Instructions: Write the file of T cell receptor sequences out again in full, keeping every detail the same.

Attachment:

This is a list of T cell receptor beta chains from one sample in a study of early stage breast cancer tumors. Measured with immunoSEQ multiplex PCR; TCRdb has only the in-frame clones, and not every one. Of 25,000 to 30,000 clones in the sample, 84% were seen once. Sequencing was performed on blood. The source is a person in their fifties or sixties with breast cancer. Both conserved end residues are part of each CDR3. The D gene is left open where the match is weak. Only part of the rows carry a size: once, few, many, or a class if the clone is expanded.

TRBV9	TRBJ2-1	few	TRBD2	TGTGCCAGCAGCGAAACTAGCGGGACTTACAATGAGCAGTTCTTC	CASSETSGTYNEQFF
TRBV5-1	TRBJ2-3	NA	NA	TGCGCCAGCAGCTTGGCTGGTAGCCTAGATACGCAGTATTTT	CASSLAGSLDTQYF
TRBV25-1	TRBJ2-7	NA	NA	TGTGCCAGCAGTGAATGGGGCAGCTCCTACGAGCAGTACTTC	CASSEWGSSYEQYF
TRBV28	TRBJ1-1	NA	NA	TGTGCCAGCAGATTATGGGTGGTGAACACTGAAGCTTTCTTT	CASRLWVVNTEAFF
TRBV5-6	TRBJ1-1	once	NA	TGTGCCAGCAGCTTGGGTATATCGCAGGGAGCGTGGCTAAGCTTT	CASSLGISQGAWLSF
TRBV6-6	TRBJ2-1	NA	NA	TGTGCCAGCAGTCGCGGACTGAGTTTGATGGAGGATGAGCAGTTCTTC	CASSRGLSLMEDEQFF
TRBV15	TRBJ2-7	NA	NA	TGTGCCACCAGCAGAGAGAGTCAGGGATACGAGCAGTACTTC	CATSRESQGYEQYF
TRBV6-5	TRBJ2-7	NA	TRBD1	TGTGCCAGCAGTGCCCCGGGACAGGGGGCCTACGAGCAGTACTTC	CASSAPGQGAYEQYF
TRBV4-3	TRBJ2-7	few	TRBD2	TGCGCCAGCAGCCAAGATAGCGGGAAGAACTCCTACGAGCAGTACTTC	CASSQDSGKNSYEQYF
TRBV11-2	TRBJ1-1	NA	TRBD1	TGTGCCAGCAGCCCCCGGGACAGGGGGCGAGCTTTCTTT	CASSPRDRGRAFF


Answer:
This is a list of T cell receptor beta chains from one sample in a study of early stage breast cancer tumors. Measured with immunoSEQ multiplex PCR; TCRdb has only the in-frame clones, and not every one. Of 25,000 to 30,000 clones in the sample, 84% were seen once. Sequencing was performed on blood. The source is a person in their fifties or sixties with breast cancer. Both conserved end residues are part of each CDR3. The D gene is left open where the match is weak. Only part of the rows carry a size: once, few, many, or a class if the clone is expanded.

TRBV9	TRBJ2-1	few	TRBD2	TGTGCCAGCAGCGAAACTAGCGGGACTTACAATGAGCAGTTCTTC	CASSETSGTYNEQFF
TRBV5-1	TRBJ2-3	NA	NA	TGCGCCAGCAGCTTGGCTGGTAGCCTAGATACGCAGTATTTT	CASSLAGSLDTQYF
TRBV25-1	TRBJ2-7	NA	NA	TGTGCCAGCAGTGAATGGGGCAGCTCCTACGAGCAGTACTTC	CASSEWGSSYEQYF
TRBV28	TRBJ1-1	NA	NA	TGTGCCAGCAGATTATGGGTGGTGAACACTGAAGCTTTCTTT	CASRLWVVNTEAFF
TRBV5-6	TRBJ1-1	once	NA	TGTGCCAGCAGCTTGGGTATATCGCAGGGAGCGTGGCTAAGCTTT	CASSLGISQGAWLSF
TRBV6-6	TRBJ2-1	NA	NA	TGTGCCAGCAGTCGCGGACTGAGTTTGATGGAGGATGAGCAGTTCTTC	CASSRGLSLMEDEQFF
TRBV15	TRBJ2-7	NA	NA	TGTGCCACCAGCAGAGAGAGTCAGGGATACGAGCAGTACTTC	CATSRESQGYEQYF
TRBV6-5	TRBJ2-7	NA	TRBD1	TGTGCCAGCAGTGCCCCGGGACAGGGGGCCTACGAGCAGTACTTC	CASSAPGQGAYEQYF
TRBV4-3	TRBJ2-7	few	TRBD2	TGCGCCAGCAGCCAAGATAGCGGGAAGAACTCCTACGAGCAGTACTTC	CASSQDSGKNSYEQYF
TRBV11-2	TRBJ1-1	NA	TRBD1	TGTGCCAGCAGCCCCCGGGACAGGGGGCGAGCTTTCTTT	CASSPRDRGRAFF